Moonshine to Motorfuel: Tax Incentives for Fuel Ethanol

43 Pages Posted: 24 Dec 2008 Last revised: 14 Oct 2013

Roberta F. Mann

University of Oregon School of Law

Mona L. Hymel

University of Arizona - James E. Rogers College of Law

Date Written: February 20, 2009

Abstract

Biofuels have been embraced by supporters from President George W. Bush to the Natural Resources Defense Council. Before 1930, the U.S. Treasury focused on shutting down small alcohol producers. After 1978, U.S. energy policy sought to encourage ethanol production to reduce dependence on foreign oil. Federal and state incentives have been credited with increasing ethanol production from 175 million gallons in 1980 to 3.9 billion gallons in 2005. The Internal Revenue Code contains three income tax credits designed to encourage ethanol use: the alcohol mixture credit, the pure alcohol credit, and the small ethanol producer's credit. The credits, together with other subsidies, come close to making the price of ethanol competitive with petroleum-based fuels. This article examines the tax incentives for ethanol and considers their economic and environmental effectiveness. In theory, ethanol use could reduce dependence on foreign oil and greenhouse gas emissions from transport. In practice, the environmental benefits of ethanol are in doubt. Using the tax system to encourage conservation and discourage driving may be a better way to reduce greenhouse gases and oil dependency.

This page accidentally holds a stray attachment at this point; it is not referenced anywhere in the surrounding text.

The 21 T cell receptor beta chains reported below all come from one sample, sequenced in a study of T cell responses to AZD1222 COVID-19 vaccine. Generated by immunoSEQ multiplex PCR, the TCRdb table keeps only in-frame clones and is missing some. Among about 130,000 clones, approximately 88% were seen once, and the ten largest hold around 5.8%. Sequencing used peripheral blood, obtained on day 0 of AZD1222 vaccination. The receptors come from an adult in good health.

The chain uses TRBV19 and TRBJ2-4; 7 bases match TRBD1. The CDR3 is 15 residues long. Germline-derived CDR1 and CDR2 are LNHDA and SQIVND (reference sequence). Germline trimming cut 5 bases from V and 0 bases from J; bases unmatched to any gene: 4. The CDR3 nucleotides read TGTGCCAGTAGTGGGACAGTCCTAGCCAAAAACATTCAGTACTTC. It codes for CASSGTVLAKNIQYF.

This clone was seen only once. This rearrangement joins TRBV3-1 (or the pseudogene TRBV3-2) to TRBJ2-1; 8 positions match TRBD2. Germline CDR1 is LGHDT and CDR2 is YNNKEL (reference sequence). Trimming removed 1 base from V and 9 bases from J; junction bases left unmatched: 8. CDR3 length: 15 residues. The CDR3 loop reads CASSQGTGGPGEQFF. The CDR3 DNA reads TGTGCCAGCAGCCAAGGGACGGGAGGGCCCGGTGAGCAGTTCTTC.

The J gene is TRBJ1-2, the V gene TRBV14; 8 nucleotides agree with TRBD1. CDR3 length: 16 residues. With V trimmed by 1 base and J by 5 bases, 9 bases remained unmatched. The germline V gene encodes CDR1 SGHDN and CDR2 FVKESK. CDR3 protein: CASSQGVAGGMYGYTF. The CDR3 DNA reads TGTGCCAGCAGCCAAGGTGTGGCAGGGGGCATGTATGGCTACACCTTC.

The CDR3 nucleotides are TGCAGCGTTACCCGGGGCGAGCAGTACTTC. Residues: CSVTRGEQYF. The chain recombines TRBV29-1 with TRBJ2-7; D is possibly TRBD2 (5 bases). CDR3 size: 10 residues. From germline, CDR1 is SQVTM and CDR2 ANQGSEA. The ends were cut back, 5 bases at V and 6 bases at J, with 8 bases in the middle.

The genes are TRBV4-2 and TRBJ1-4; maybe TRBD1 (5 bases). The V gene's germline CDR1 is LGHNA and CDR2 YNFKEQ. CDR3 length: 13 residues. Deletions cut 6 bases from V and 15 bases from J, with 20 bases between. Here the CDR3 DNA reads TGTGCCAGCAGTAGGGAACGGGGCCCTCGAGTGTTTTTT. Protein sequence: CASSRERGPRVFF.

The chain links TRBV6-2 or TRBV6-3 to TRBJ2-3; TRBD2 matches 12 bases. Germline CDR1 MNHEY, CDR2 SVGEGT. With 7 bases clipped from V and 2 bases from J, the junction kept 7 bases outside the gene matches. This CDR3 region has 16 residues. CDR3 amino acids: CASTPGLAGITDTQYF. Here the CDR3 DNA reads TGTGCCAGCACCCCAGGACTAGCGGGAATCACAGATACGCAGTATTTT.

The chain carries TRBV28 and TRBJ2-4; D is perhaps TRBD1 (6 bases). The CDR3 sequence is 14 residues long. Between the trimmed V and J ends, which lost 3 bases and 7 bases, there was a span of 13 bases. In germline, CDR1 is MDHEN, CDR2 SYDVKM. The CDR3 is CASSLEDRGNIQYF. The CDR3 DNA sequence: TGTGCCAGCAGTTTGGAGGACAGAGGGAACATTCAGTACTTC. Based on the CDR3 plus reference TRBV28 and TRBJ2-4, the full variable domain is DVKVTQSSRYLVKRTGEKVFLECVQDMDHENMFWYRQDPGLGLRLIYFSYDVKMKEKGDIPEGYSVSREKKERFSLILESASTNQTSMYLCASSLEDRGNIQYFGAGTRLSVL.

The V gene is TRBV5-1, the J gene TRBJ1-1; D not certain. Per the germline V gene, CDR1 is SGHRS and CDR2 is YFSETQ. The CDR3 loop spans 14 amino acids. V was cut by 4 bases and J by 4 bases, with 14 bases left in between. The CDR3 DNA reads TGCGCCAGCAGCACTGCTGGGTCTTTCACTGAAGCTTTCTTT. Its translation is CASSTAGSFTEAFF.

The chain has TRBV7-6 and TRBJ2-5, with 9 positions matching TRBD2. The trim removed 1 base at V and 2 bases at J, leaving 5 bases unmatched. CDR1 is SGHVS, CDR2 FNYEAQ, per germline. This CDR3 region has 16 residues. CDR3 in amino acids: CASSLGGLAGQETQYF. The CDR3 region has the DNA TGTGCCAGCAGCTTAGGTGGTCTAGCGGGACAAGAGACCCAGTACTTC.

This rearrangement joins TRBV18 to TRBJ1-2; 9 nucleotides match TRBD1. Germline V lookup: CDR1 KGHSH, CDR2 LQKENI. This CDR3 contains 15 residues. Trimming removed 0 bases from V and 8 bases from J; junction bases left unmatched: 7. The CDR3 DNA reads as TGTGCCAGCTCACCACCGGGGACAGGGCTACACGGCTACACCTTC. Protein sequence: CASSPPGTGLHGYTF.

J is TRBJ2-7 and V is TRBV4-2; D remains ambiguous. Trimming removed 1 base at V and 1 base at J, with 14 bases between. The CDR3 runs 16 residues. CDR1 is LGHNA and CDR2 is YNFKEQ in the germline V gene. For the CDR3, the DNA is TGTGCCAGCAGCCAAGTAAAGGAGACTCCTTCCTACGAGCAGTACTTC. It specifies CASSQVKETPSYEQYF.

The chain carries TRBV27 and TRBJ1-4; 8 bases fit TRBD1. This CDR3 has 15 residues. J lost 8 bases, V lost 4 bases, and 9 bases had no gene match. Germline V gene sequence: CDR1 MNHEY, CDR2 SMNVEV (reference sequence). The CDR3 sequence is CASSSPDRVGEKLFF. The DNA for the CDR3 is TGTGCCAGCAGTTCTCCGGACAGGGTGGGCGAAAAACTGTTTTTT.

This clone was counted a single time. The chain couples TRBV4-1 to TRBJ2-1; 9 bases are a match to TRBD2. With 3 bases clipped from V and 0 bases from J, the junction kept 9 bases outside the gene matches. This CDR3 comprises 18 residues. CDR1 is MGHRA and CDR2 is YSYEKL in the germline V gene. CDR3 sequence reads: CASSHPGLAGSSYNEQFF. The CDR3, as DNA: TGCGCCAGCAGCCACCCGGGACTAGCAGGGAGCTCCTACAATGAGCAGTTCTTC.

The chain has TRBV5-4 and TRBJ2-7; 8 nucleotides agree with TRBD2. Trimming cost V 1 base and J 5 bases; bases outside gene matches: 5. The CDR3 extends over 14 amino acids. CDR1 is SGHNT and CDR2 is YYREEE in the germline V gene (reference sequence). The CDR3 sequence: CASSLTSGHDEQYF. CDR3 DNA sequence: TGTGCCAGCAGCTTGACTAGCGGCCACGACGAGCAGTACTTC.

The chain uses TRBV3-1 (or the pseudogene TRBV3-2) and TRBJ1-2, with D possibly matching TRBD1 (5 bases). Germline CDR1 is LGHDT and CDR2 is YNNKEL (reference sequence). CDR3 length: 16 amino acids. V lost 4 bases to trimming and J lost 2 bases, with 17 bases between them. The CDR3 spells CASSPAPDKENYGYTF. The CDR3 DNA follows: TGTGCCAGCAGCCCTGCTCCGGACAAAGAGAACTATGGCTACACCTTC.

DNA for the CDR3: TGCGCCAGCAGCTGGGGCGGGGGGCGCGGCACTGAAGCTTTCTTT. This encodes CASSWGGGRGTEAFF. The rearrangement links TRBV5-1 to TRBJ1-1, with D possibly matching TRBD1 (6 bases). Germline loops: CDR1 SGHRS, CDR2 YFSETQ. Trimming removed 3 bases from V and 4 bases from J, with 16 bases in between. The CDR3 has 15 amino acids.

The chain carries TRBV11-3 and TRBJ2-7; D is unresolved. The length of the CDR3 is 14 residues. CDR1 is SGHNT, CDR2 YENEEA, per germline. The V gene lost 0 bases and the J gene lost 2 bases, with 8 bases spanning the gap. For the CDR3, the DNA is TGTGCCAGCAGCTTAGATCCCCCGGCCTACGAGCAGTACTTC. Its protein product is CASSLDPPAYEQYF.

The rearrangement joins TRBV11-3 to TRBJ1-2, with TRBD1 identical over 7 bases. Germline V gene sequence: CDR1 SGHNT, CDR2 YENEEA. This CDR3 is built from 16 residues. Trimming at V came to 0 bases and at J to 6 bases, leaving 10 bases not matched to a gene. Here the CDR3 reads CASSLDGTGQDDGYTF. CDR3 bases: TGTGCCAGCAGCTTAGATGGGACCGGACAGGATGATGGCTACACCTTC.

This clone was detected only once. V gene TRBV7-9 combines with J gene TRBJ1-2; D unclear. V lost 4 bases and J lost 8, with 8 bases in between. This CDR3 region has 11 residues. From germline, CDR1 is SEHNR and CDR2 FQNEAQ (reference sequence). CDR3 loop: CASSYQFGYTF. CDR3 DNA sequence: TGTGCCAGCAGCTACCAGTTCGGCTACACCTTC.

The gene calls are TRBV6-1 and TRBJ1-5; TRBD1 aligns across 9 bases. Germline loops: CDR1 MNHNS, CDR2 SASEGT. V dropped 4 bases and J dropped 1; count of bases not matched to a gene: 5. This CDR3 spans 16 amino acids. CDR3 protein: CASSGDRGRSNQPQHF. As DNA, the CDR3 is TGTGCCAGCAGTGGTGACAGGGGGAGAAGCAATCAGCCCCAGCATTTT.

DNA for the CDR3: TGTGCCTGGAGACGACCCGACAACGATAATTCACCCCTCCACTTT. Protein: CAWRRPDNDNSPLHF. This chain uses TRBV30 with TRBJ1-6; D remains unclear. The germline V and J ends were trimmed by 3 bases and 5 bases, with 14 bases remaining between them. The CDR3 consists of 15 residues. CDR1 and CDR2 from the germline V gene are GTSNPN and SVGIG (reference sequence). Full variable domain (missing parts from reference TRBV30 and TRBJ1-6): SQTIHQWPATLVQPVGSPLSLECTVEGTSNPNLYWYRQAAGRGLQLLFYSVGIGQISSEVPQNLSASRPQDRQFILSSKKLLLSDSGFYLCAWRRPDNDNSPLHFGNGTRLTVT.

Keywords: ethanol, tax policy, biofuels, energy policy, incentives

Suggested Citation

Mann, Roberta F. and Hymel, Mona L., Moonshine to Motorfuel: Tax Incentives for Fuel Ethanol (February 20, 2009). Duke Environmental Law & Policy Forum, Vol. 19, p. 43, 2008; Arizona Legal Studies Discussion Paper No 08-29. Available at SSRN: https://ssrn.com/abstract=1319899

Roberta F. Mann (Contact Author)

University of Oregon School of Law ( email )

1515 Agate Street
Eugene, OR Oregon 97403
United States
541-346-3854 (Phone)
541-346-1564 (Fax)

Mona L. Hymel

University of Arizona - James E. Rogers College of Law ( email )

P.O. Box 210176
2106 Speedway Blvd.
Tucson, AZ 85721-0176
United States
520-621-3838 (Phone)
520-621-9140 (Fax)

Paper statistics

Downloads
146
Rank
166,432
Abstract Views
1,139